What type of parent do you want to be for your children?
I have just graduated from a 10-week parenting class about being a “Best Dad”.
Going into the class, I was not expecting to learn much more than what I already knew. I spent four years educating myself in psychology to get my degree. A large portion of this education involved developmental psychology. What would a 10-week class teach me that I don’t already know?
To answer that question, it taught me a lot.
Sure, I knew all of the psychological concepts such as the different styles of parenting and Eric Erikson’s psychosocial stages, but it opened my eyes to other important things when raising children.
It taught me the importance on looking back and taking the great things that my parents did for me and implementing those same things as a parent myself. It also touched on what my parents did not do and how to give my son the things that they did not give me.
This was the first step in deciding what kind of a parent I wanted to become. It made me take a hard look at what I valued as a child.
Soon after this first lesson, we wrote down the kind of father that we wanted to become. During the last day of class, we were asked to look back at what we wrote on day one and answer the question again now that we have completed the class. We were asked, what kind of father do we choose to be?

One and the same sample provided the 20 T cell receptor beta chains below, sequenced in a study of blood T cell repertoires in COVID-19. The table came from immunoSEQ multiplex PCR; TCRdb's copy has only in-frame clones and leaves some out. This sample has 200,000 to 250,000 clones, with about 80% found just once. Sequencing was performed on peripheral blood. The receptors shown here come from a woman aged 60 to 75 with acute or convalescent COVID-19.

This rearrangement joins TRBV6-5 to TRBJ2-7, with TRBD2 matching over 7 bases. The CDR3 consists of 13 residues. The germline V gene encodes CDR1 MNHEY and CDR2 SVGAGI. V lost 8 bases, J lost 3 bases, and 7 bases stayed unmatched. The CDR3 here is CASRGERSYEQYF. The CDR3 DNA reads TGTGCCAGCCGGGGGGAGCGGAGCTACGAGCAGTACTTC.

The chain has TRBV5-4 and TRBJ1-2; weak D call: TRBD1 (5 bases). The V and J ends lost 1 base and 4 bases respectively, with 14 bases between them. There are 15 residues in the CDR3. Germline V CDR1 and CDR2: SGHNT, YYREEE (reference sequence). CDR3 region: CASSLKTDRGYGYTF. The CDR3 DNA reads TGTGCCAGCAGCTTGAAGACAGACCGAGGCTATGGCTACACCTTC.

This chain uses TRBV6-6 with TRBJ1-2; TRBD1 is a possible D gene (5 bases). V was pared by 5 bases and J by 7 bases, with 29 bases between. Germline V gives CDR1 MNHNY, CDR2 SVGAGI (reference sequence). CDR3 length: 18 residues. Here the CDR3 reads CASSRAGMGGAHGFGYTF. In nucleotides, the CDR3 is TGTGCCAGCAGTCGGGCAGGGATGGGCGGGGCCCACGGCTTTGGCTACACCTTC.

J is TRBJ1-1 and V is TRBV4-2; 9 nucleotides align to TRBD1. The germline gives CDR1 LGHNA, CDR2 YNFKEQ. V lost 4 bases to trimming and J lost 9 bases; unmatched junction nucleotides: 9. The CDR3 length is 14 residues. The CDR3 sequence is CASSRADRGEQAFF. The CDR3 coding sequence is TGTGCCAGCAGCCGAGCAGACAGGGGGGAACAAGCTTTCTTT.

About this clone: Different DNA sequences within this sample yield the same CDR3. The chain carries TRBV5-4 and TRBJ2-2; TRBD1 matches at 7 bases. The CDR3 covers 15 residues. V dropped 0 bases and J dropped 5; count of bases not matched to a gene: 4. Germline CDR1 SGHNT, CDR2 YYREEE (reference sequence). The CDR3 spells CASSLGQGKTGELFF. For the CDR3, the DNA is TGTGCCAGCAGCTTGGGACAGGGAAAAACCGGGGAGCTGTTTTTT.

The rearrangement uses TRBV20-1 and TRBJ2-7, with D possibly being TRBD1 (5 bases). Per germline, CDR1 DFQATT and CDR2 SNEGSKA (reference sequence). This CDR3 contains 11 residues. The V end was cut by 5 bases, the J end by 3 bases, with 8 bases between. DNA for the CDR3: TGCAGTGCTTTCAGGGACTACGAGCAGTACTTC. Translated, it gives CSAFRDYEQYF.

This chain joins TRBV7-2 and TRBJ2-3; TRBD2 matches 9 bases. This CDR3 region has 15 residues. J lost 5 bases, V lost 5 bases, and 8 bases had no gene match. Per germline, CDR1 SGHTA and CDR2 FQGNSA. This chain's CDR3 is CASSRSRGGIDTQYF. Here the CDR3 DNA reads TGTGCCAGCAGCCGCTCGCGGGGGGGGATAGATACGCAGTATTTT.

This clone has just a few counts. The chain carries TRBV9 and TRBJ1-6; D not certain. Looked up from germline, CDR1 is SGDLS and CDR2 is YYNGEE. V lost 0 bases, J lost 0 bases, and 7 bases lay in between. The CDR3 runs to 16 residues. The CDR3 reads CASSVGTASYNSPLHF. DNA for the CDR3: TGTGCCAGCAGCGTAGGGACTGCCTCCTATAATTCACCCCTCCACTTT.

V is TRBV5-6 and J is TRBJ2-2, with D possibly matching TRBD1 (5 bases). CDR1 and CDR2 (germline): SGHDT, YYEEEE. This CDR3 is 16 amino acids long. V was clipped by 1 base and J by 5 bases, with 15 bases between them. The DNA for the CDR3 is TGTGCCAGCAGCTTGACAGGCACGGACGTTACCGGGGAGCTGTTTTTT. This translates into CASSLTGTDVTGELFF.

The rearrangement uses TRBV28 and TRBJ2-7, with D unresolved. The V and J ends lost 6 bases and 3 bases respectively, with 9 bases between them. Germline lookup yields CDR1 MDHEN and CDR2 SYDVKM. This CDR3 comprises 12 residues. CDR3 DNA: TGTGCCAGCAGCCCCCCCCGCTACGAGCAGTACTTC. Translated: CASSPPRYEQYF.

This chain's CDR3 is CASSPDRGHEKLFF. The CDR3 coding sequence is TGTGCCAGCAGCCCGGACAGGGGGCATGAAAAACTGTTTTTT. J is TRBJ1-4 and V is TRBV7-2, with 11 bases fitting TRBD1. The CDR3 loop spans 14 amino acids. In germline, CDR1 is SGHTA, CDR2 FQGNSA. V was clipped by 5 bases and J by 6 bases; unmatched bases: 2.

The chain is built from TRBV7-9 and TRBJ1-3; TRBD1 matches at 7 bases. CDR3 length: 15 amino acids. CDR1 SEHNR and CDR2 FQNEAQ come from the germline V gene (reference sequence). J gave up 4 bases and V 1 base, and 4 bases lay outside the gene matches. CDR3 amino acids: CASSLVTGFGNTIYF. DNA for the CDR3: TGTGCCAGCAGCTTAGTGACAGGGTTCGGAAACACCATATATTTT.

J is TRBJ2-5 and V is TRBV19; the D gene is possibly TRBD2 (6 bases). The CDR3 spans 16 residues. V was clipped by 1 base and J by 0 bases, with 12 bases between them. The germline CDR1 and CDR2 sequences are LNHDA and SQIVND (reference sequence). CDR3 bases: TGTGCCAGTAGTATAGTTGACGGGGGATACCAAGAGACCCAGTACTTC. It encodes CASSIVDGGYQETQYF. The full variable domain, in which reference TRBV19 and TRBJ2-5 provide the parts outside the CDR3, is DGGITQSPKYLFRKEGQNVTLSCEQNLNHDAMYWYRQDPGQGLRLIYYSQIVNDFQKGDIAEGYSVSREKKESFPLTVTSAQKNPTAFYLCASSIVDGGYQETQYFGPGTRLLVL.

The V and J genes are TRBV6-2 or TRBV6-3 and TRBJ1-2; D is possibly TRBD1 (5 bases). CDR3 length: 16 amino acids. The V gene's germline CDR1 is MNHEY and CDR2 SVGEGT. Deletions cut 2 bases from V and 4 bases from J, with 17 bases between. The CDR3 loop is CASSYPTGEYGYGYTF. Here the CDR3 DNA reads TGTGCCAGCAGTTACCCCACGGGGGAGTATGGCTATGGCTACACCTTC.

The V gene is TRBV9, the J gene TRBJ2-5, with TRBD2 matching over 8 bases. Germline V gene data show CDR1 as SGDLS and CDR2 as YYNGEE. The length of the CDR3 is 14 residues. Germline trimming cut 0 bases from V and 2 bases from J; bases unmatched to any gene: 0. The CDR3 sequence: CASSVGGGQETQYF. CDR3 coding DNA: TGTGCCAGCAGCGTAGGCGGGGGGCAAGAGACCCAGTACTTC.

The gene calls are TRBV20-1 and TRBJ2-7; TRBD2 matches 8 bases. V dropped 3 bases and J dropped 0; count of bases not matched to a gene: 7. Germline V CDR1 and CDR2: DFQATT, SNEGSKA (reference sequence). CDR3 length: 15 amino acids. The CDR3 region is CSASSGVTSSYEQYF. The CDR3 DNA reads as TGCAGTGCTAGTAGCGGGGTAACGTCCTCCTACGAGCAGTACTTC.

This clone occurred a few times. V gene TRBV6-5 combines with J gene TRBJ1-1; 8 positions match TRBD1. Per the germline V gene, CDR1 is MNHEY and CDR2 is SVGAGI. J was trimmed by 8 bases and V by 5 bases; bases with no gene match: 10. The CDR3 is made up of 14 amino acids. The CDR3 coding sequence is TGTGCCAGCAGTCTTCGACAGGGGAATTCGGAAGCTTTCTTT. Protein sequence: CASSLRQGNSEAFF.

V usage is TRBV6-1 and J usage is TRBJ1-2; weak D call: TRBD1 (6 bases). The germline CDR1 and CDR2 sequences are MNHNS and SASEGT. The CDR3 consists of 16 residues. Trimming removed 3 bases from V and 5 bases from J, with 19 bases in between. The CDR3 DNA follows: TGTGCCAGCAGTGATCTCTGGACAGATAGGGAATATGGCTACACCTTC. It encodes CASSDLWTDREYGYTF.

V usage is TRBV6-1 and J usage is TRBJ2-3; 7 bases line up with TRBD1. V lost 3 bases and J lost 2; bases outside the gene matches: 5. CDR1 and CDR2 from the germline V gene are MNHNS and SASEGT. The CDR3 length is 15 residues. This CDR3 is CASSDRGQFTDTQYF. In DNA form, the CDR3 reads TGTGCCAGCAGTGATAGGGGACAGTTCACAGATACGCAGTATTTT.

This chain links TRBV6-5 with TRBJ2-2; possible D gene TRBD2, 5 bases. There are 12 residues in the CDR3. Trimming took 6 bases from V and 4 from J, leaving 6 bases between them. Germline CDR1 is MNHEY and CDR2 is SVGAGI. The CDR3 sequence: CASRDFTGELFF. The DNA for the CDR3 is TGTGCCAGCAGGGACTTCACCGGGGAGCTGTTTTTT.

I want to stop for a moment and replace father with the word parent. I believe that the gender differences are a wall that typically has no place in parenting. The gender differences are minute. A father is just as likely to be an amazing parent as a mother and vice versa. We each have the opportunity to become great, and we are both just as important to our children.
This is the parent I choose to be.
As a parent, I choose to love my son unconditionally. To show that no matter what, I will be by his side forever and always. I believe that this unconditional love is the backbone of any parental relationship. As a parent, this is our most valuable tool. Through unconditional love, everything else will fall into place.
As a parent, I choose to take playtime seriously. I will rid myself of the worries of the world and become a kid again. By doing this, I will make more powerful connections with my son. We will be able to relate to one another on a deeper level. Thankfully, I never really grew up anyway. Even as an adult, I am still a massive child. Now it just becomes more socially acceptable to be one.
As a parent, I choose to be available. I want to show my son that he is my number one priority. I won’t be able to do this if I am constantly on my phone, the computer, or working. I choose to put my son at the forefront of my life. He is my priority and I choose to treat him as such. If I am working on something, I choose to put it down and focus on my son. That task will always be there for me to work on. Time with my son is limited and much more valuable.
As a parent, I choose to lead by example. If you read my post on observational learning, then you have an idea as to how important it is to show children the right behaviors. When I say show, I mean physically show them the correct behaviors. Children pick up on these things very quickly. If my son sees me being nice to a stranger, there is a high chance he will mimic my behavior. The same goes if I was rude to a stranger. I have always been a big believer that actions speak louder than words. I can talk all day about how I am going to be a good parent, but that does not mean much if my actions don’t align with the things I say.